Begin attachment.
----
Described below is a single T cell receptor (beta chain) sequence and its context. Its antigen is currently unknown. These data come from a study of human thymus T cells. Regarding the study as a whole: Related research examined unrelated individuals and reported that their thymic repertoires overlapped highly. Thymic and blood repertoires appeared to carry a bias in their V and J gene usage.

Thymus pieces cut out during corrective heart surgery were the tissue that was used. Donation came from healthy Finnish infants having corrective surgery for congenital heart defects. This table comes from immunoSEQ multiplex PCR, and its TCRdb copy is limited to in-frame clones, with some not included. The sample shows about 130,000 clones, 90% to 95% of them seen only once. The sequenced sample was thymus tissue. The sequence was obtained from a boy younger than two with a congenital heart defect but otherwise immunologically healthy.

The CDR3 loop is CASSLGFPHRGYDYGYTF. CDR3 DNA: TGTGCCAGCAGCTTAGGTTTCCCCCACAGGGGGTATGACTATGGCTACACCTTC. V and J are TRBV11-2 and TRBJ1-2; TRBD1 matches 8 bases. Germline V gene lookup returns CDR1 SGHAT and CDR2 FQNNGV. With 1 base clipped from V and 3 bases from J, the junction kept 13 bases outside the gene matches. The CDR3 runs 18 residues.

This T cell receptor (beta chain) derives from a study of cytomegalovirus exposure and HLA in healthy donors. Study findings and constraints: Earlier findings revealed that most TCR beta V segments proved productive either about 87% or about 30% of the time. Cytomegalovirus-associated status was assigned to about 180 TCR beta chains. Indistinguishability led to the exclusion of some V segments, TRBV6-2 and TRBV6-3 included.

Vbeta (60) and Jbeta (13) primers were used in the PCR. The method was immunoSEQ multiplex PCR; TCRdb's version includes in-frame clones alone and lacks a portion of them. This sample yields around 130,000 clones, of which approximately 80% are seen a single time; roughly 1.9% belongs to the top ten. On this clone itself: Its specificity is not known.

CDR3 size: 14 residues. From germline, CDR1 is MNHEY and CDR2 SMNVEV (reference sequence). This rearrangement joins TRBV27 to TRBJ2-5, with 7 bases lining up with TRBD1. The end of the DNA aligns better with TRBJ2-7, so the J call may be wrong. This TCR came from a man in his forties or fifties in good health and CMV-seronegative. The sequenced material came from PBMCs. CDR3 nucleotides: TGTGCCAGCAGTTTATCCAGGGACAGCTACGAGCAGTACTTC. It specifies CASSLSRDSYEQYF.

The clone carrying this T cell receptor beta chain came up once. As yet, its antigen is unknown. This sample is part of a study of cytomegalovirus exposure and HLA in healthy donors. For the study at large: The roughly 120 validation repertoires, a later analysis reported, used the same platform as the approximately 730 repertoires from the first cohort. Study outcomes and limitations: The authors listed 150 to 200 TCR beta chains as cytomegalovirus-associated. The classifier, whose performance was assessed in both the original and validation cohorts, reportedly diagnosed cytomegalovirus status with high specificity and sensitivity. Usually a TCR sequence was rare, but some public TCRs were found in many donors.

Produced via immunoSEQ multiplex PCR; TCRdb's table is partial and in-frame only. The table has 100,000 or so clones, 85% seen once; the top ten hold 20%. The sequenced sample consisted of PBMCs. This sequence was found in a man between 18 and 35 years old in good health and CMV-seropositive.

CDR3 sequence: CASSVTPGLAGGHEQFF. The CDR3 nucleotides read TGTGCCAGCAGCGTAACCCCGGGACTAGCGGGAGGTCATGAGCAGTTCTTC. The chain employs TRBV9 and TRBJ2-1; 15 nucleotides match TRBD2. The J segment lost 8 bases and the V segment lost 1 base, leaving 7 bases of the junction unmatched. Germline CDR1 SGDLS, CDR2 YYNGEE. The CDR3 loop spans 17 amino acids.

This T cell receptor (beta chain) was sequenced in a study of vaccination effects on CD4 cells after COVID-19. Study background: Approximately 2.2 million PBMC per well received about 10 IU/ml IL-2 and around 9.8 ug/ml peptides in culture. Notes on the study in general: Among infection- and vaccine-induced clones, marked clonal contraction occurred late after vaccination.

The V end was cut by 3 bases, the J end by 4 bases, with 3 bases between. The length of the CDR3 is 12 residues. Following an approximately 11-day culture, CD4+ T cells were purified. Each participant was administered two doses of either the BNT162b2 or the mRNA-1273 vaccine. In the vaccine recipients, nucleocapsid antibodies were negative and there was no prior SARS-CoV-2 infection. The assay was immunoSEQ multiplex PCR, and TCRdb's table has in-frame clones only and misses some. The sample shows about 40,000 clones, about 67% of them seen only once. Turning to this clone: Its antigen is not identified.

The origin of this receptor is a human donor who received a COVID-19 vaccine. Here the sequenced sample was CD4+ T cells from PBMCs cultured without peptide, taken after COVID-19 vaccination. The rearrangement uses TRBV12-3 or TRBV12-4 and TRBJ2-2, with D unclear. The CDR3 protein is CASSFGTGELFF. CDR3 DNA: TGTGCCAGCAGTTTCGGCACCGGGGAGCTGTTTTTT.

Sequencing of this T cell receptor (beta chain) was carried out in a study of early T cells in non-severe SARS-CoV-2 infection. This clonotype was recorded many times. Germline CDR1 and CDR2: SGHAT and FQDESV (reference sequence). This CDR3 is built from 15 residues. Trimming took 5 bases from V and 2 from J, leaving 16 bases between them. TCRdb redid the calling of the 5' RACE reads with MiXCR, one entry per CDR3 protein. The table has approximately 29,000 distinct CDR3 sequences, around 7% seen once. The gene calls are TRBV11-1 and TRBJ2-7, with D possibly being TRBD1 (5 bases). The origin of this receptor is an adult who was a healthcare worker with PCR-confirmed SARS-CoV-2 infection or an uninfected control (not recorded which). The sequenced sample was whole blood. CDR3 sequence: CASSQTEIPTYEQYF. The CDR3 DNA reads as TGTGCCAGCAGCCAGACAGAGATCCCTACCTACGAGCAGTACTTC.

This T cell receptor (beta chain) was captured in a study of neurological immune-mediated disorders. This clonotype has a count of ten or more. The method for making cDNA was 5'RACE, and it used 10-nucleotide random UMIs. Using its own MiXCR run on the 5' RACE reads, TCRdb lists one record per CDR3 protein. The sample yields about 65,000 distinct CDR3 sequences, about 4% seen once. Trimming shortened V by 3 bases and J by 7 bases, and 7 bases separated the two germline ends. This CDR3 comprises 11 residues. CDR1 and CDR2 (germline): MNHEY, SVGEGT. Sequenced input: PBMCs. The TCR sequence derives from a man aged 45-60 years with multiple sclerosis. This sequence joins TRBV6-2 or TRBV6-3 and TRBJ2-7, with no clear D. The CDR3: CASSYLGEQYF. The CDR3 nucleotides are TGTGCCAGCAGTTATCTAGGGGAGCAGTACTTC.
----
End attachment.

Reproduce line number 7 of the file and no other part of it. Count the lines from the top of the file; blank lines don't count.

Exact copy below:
The clone carrying this T cell receptor beta chain came up once. As yet, its antigen is unknown. This sample is part of a study of cytomegalovirus exposure and HLA in healthy donors. For the study at large: The roughly 120 validation repertoires, a later analysis reported, used the same platform as the approximately 730 repertoires from the first cohort. Study outcomes and limitations: The authors listed 150 to 200 TCR beta chains as cytomegalovirus-associated. The classifier, whose performance was assessed in both the original and validation cohorts, reportedly diagnosed cytomegalovirus status with high specificity and sensitivity. Usually a TCR sequence was rare, but some public TCRs were found in many donors.